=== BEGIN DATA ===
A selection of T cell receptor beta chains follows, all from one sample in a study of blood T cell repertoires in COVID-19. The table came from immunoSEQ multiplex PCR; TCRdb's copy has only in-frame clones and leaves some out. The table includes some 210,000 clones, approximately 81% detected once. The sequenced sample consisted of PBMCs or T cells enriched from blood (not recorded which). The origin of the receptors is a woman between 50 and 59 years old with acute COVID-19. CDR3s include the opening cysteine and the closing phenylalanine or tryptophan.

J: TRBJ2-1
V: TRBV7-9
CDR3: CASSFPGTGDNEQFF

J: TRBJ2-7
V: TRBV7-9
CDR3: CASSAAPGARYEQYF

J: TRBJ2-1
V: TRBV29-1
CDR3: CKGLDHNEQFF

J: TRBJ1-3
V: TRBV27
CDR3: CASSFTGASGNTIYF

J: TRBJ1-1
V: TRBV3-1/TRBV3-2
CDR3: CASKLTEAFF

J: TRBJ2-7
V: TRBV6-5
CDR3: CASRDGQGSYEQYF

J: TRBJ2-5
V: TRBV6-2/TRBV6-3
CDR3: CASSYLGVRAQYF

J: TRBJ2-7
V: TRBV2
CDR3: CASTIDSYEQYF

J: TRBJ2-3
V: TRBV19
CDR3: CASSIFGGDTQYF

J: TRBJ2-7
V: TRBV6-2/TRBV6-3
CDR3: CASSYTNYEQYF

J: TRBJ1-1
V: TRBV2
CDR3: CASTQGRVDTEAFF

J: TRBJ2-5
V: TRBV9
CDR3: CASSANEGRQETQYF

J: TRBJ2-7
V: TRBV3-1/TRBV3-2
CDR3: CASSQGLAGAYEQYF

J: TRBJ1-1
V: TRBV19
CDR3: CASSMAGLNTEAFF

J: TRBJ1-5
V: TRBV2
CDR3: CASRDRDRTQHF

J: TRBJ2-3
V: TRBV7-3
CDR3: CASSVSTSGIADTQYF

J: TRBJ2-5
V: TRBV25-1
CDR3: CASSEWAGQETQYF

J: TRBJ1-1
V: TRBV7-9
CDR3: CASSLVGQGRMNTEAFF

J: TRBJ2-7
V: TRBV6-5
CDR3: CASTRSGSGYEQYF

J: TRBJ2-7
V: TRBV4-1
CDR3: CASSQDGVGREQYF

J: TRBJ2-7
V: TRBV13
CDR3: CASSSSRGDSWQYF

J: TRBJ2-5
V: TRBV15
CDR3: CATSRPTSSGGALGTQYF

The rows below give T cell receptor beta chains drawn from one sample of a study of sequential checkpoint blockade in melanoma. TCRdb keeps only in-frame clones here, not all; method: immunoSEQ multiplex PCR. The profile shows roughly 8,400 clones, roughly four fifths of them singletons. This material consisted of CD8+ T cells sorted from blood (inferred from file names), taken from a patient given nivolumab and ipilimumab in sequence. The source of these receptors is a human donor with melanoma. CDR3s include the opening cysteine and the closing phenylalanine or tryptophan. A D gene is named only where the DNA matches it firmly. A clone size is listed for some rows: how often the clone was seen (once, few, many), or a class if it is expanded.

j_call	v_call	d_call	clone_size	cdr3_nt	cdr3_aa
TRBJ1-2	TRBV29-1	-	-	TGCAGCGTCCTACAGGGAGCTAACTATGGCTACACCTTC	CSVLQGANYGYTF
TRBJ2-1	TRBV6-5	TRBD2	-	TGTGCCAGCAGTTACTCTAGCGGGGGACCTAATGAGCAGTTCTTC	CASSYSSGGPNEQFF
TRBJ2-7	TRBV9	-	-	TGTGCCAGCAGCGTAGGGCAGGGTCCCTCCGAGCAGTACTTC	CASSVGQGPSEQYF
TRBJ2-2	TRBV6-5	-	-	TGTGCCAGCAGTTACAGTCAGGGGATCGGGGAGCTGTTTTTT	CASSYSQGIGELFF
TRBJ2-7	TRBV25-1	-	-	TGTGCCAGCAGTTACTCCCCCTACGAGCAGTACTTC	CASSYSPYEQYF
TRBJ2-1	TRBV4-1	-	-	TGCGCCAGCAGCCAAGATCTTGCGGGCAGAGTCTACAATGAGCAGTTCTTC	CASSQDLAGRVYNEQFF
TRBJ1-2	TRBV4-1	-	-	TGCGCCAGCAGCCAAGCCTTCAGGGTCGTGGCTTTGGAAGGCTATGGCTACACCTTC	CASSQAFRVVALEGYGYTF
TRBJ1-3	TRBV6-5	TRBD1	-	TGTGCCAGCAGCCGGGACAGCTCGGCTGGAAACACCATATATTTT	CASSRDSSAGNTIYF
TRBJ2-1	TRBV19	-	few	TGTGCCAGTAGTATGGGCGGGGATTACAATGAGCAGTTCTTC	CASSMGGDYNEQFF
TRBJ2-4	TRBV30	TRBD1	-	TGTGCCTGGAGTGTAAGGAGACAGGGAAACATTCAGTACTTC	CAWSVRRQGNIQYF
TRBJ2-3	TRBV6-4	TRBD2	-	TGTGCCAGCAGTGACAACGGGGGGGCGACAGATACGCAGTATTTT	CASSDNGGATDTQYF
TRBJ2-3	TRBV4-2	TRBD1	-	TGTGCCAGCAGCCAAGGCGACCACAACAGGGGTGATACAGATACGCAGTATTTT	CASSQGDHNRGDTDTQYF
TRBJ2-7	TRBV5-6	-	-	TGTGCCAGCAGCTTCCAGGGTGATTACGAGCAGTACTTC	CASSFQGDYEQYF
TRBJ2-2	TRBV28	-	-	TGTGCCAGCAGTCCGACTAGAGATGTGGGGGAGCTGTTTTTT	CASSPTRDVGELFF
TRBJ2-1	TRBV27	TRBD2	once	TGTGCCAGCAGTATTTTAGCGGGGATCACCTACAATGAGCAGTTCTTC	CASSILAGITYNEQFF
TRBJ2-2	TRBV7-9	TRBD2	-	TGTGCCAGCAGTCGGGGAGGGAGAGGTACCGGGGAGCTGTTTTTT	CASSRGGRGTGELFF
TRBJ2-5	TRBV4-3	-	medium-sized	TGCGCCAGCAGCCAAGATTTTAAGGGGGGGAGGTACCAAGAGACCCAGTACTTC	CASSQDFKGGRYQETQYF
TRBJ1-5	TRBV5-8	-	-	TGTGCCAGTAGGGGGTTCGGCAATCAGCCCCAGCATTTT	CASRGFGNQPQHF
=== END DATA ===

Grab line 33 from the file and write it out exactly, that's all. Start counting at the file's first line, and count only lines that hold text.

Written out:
V: TRBV2